The real estate market in Romania has been growing alongside a huge increase in commercial and tourism related activity since EU membership in January 2007. With demand greatly outweighing supply in many sought-after city and rural locations, investors are acting now to profit later from today’s low prices.
As an emerging market, Romania has until now largely escaped the attention of overseas real estate investors. However, times are changing and since EU membership, the country has experienced surging economic growth, which even now totals some four times the EU average. This factor, combined with the recent introduction of local mortgage facilities, means real estate buyers are taking a closer look at Romania as a promising investment location.
Romania offers a wide arena in which to explore and identify real estate opportunities: it not only provides investors with a huge demand for city property, both commercial and residential, but tourism related accommodation is also in short supply in the country’s sought-after tourist locations, particularly its beach and ski resorts.
The increased presence of multinational companies in Bucharest brings with it strong rental demand and ready sales and rental markets or properties in quality new developments. Increased foreign investment and resultant economic activity means that Bucharest could double its population (now approx. 2.5 million) within the next ten to fifteen years, according to the World Bank – all good news for investors.
Since EU accession in 2007, Romania has opened itself up to dramatic economic growth and optimism, and attracted overwhelming interest from overseas investors. It continues to be under close scrutiny by the EU commission to ensure that it meets its membership obligations in all crucial areas.
There is clearly an immense under-supply of property to cater for such growth and Romania is currently undergoing immense activity in both the commercial, residential and tourism sectors. Real estate investors are spurred on by the ongoing potential of this relatively new EU nation.
According to the Romanian Agency for Foreign Investment (ARIS), foreign investment from January to April 2008 increased by over 100%, compared with the same period in 2007, making Romania one of the main recipients of foreign direct investment in Eastern Europe. In fact, Romania is now a very attractive developing nation for foreign investors, with 55% of FDI centering on Bucharest.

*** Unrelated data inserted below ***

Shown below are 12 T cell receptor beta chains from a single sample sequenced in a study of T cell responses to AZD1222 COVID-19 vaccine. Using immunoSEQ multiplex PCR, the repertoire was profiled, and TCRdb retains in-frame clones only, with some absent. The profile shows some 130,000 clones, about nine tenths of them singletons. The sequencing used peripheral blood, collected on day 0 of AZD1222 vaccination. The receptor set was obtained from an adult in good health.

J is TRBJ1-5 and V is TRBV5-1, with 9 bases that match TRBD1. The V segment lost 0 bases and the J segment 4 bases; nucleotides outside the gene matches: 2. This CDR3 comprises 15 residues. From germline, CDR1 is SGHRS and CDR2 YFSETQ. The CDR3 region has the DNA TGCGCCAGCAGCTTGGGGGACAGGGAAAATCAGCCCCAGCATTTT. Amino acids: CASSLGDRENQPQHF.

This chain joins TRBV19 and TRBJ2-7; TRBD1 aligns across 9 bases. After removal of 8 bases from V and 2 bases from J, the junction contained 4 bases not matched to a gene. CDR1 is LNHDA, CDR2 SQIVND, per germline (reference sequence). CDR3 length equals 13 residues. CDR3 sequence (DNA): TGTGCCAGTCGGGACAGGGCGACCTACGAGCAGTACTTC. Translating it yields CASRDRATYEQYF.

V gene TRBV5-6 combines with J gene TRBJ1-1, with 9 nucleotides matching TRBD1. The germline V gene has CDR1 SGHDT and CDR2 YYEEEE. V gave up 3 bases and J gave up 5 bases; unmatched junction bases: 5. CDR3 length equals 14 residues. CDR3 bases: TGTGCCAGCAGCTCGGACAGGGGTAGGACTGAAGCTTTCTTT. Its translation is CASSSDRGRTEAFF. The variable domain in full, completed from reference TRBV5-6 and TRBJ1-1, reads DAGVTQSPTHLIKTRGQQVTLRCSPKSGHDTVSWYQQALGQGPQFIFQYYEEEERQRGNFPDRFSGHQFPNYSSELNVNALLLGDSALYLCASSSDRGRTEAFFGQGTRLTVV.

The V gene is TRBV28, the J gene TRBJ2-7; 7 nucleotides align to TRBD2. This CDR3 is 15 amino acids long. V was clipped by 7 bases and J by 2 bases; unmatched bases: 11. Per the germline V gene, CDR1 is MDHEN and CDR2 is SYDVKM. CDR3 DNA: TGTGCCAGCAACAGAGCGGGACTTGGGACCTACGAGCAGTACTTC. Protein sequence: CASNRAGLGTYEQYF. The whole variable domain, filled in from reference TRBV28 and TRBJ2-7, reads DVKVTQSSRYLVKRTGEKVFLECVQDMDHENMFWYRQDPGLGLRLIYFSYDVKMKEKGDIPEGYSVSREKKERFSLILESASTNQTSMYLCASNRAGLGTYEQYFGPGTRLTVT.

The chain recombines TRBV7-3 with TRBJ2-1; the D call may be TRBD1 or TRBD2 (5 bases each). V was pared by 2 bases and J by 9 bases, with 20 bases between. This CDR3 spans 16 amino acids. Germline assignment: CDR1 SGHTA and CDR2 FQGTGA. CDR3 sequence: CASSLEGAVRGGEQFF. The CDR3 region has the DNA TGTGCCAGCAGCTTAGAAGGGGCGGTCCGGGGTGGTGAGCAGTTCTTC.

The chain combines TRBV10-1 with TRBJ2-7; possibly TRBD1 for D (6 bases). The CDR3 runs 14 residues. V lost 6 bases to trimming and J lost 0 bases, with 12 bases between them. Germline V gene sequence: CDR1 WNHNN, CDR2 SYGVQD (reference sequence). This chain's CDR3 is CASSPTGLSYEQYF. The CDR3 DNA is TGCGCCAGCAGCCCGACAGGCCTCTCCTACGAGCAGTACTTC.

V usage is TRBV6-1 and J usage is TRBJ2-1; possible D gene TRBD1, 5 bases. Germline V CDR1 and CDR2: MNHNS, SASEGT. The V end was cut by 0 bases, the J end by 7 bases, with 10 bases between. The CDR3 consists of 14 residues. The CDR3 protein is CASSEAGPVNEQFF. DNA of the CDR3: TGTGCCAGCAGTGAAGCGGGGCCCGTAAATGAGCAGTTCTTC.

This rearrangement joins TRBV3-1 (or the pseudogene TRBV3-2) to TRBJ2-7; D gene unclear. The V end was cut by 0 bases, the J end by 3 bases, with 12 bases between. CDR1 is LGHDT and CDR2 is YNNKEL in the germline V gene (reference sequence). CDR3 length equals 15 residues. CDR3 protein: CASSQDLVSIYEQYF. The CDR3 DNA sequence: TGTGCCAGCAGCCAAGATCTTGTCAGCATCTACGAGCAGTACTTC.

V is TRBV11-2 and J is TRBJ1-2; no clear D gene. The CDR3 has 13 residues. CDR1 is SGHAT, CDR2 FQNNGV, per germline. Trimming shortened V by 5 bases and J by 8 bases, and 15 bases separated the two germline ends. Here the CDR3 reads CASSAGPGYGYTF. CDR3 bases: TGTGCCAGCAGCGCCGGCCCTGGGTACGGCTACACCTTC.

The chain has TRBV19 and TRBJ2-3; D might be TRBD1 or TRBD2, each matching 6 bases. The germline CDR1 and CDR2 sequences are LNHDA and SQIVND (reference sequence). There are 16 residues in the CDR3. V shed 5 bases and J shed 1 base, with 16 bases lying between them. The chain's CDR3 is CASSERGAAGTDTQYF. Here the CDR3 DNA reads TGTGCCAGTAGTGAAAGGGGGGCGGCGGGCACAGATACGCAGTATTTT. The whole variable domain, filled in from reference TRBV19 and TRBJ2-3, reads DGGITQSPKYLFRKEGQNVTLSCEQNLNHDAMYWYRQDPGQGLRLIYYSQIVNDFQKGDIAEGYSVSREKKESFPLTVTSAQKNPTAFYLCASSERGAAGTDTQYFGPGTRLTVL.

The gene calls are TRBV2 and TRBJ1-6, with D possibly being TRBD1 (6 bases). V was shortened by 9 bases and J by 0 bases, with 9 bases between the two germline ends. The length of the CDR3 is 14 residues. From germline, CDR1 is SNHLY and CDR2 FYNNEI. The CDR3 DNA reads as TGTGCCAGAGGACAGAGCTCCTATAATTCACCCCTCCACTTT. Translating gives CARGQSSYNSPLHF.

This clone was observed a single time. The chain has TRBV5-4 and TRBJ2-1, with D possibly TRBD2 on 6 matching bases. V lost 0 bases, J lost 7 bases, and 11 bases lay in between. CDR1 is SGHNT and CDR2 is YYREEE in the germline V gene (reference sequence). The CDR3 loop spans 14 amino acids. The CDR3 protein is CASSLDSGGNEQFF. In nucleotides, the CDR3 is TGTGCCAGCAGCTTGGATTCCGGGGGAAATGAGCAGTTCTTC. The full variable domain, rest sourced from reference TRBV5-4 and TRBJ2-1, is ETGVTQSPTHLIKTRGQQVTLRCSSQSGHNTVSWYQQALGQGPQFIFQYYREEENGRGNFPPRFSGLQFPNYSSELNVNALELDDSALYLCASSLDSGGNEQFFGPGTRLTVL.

All types of investors are drawn by low property prices and living costs, and the strong opportunity for rental yields and growth within a still emerging real estate market. The April 2008 Ernst & Young SEE Attractiveness Survey reveals that Romania is regarded as the most attractive European country in which to invest, beating Turkey and Greece.
As the country grows in terms of availability of professional work, higher wages and mortgages, many Romanians can now afford to buy their own homes. As the nation’s economy develops, its working population is becoming more qualified and wealthier by the year. With mortgages now available, home ownership is no longer an otherwise unobtainable dream for many Romanians, and real estate buyers will find a ready local market to fuel their investments.
Since January 2007, Romania has been a member of the EU and, after its depressed Ceausescu days, it is now a fiercely democratic state, encouraging EU unity and NATO integration. The transition to a market economy has been undeniably slow and left-overs from a Communist regime are gradually being eradicated.
Romania is a constitutional republic with a multi-party parliamentary system. A four party government coalition is made up of liberals, democrats, conservatives and the Hungarian minority. In December 2006, the conservatives departed from teh coalition, leaving a minority government. Currently, the liberal Prime Minister, Calin Popescu Triceanu, runs a liberal/Hungarian minority government which won a confidence vote in April 2007. The democrats are now in opposition, while the next general election is due by December 2008, with the next presidential elections scheduled for 2009.
As the largest of the Balkan countries, Romania offers dramatic mountain scenery including popular ski resorts, in addition to the magnificent beaches of its Black Sea coast. For nature lovers, the Danube Delta hosts 98% of the European aquatic fauna - more than 3,400 species in all – some of them unique on the entire planet.
Romania also comes with rich historical charm, tales of Count Dracula and a unique culture. In addition to the country’s endless natural beauty, tourists come to enjoy the Old Town centre of Bucharest, now undergoing some 30 million EUR worth of renovations to museums, art galleries, a concert hall, jazz clubs and nightclubs. With the World Travel and Tourism Council (WTTC) forecasting that the country will become the sixth fastest growing tourism sector in the world, expanding some 7.9% per annum from 2008 to 2016, it is clear that Romania now offers much potential for tourism related construction projects.